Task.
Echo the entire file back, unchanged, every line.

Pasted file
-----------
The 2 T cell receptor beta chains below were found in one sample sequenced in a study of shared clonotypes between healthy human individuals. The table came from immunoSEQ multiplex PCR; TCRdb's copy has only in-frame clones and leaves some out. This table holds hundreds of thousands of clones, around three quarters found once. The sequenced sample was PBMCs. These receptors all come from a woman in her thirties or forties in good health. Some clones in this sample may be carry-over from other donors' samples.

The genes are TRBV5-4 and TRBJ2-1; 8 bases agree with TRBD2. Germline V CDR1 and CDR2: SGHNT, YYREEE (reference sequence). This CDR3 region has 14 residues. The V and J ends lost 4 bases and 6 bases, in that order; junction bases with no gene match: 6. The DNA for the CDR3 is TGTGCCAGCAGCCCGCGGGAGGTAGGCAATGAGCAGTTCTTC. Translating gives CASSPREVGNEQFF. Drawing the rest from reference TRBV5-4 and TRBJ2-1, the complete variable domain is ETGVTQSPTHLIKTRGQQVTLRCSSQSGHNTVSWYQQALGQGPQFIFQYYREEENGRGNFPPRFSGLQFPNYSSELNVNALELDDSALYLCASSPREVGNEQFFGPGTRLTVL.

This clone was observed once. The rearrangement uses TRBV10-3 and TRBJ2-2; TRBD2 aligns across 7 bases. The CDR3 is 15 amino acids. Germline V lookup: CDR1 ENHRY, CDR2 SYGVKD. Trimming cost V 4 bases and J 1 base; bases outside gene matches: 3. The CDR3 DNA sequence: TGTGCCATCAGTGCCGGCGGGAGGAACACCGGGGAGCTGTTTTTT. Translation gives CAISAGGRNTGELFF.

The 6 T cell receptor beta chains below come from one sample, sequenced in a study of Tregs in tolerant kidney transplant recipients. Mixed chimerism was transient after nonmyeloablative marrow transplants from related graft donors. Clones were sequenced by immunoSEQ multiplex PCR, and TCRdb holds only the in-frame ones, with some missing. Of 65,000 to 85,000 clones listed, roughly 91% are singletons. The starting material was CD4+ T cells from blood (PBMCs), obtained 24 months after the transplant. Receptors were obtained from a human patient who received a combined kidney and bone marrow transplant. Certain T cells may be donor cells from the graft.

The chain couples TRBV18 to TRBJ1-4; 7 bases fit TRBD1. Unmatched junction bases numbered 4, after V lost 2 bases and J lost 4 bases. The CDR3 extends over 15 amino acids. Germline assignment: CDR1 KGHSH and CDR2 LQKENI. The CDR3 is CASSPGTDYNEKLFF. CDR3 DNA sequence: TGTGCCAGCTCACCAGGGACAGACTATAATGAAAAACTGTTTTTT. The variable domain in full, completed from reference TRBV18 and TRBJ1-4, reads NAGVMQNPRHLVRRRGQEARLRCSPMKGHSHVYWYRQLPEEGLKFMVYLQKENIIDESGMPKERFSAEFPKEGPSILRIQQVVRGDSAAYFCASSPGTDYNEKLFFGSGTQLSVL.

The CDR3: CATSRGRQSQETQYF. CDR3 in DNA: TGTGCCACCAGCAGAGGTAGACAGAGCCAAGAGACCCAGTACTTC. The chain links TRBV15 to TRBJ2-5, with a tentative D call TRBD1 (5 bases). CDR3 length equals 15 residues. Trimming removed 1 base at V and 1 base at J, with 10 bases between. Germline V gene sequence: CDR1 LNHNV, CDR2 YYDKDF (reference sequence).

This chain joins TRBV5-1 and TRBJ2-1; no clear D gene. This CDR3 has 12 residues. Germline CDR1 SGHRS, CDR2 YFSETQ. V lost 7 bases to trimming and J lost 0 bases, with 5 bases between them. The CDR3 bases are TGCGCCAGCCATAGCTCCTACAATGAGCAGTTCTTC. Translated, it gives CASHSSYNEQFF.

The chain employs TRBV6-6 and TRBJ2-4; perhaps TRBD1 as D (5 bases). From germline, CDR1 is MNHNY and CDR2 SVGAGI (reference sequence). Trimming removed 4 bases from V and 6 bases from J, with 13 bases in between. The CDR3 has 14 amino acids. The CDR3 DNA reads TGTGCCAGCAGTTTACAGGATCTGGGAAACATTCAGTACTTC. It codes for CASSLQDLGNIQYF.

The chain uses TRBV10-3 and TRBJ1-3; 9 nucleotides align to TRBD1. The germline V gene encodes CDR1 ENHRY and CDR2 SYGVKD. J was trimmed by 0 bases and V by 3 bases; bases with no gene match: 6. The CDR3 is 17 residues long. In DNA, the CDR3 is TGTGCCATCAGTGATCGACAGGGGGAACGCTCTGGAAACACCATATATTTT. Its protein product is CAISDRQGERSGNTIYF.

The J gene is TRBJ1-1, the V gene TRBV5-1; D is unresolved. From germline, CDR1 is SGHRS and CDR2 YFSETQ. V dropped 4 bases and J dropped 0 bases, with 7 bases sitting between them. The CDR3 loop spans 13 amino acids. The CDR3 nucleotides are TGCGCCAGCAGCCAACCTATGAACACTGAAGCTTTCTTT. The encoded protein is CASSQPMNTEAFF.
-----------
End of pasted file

The 2 T cell receptor beta chains below were found in one sample sequenced in a study of shared clonotypes between healthy human individuals. The table came from immunoSEQ multiplex PCR; TCRdb's copy has only in-frame clones and leaves some out. This table holds hundreds of thousands of clones, around three quarters found once. The sequenced sample was PBMCs. These receptors all come from a woman in her thirties or forties in good health. Some clones in this sample may be carry-over from other donors' samples.

The genes are TRBV5-4 and TRBJ2-1; 8 bases agree with TRBD2. Germline V CDR1 and CDR2: SGHNT, YYREEE (reference sequence). This CDR3 region has 14 residues. The V and J ends lost 4 bases and 6 bases, in that order; junction bases with no gene match: 6. The DNA for the CDR3 is TGTGCCAGCAGCCCGCGGGAGGTAGGCAATGAGCAGTTCTTC. Translating gives CASSPREVGNEQFF. Drawing the rest from reference TRBV5-4 and TRBJ2-1, the complete variable domain is ETGVTQSPTHLIKTRGQQVTLRCSSQSGHNTVSWYQQALGQGPQFIFQYYREEENGRGNFPPRFSGLQFPNYSSELNVNALELDDSALYLCASSPREVGNEQFFGPGTRLTVL.

This clone was observed once. The rearrangement uses TRBV10-3 and TRBJ2-2; TRBD2 aligns across 7 bases. The CDR3 is 15 amino acids. Germline V lookup: CDR1 ENHRY, CDR2 SYGVKD. Trimming cost V 4 bases and J 1 base; bases outside gene matches: 3. The CDR3 DNA sequence: TGTGCCATCAGTGCCGGCGGGAGGAACACCGGGGAGCTGTTTTTT. Translation gives CAISAGGRNTGELFF.

The 6 T cell receptor beta chains below come from one sample, sequenced in a study of Tregs in tolerant kidney transplant recipients. Mixed chimerism was transient after nonmyeloablative marrow transplants from related graft donors. Clones were sequenced by immunoSEQ multiplex PCR, and TCRdb holds only the in-frame ones, with some missing. Of 65,000 to 85,000 clones listed, roughly 91% are singletons. The starting material was CD4+ T cells from blood (PBMCs), obtained 24 months after the transplant. Receptors were obtained from a human patient who received a combined kidney and bone marrow transplant. Certain T cells may be donor cells from the graft.

The chain couples TRBV18 to TRBJ1-4; 7 bases fit TRBD1. Unmatched junction bases numbered 4, after V lost 2 bases and J lost 4 bases. The CDR3 extends over 15 amino acids. Germline assignment: CDR1 KGHSH and CDR2 LQKENI. The CDR3 is CASSPGTDYNEKLFF. CDR3 DNA sequence: TGTGCCAGCTCACCAGGGACAGACTATAATGAAAAACTGTTTTTT. The variable domain in full, completed from reference TRBV18 and TRBJ1-4, reads NAGVMQNPRHLVRRRGQEARLRCSPMKGHSHVYWYRQLPEEGLKFMVYLQKENIIDESGMPKERFSAEFPKEGPSILRIQQVVRGDSAAYFCASSPGTDYNEKLFFGSGTQLSVL.

The CDR3: CATSRGRQSQETQYF. CDR3 in DNA: TGTGCCACCAGCAGAGGTAGACAGAGCCAAGAGACCCAGTACTTC. The chain links TRBV15 to TRBJ2-5, with a tentative D call TRBD1 (5 bases). CDR3 length equals 15 residues. Trimming removed 1 base at V and 1 base at J, with 10 bases between. Germline V gene sequence: CDR1 LNHNV, CDR2 YYDKDF (reference sequence).

This chain joins TRBV5-1 and TRBJ2-1; no clear D gene. This CDR3 has 12 residues. Germline CDR1 SGHRS, CDR2 YFSETQ. V lost 7 bases to trimming and J lost 0 bases, with 5 bases between them. The CDR3 bases are TGCGCCAGCCATAGCTCCTACAATGAGCAGTTCTTC. Translated, it gives CASHSSYNEQFF.

The chain employs TRBV6-6 and TRBJ2-4; perhaps TRBD1 as D (5 bases). From germline, CDR1 is MNHNY and CDR2 SVGAGI (reference sequence). Trimming removed 4 bases from V and 6 bases from J, with 13 bases in between. The CDR3 has 14 amino acids. The CDR3 DNA reads TGTGCCAGCAGTTTACAGGATCTGGGAAACATTCAGTACTTC. It codes for CASSLQDLGNIQYF.

The chain uses TRBV10-3 and TRBJ1-3; 9 nucleotides align to TRBD1. The germline V gene encodes CDR1 ENHRY and CDR2 SYGVKD. J was trimmed by 0 bases and V by 3 bases; bases with no gene match: 6. The CDR3 is 17 residues long. In DNA, the CDR3 is TGTGCCATCAGTGATCGACAGGGGGAACGCTCTGGAAACACCATATATTTT. Its protein product is CAISDRQGERSGNTIYF.

The J gene is TRBJ1-1, the V gene TRBV5-1; D is unresolved. From germline, CDR1 is SGHRS and CDR2 YFSETQ. V dropped 4 bases and J dropped 0 bases, with 7 bases sitting between them. The CDR3 loop spans 13 amino acids. The CDR3 nucleotides are TGCGCCAGCAGCCAACCTATGAACACTGAAGCTTTCTTT. The encoded protein is CASSQPMNTEAFF.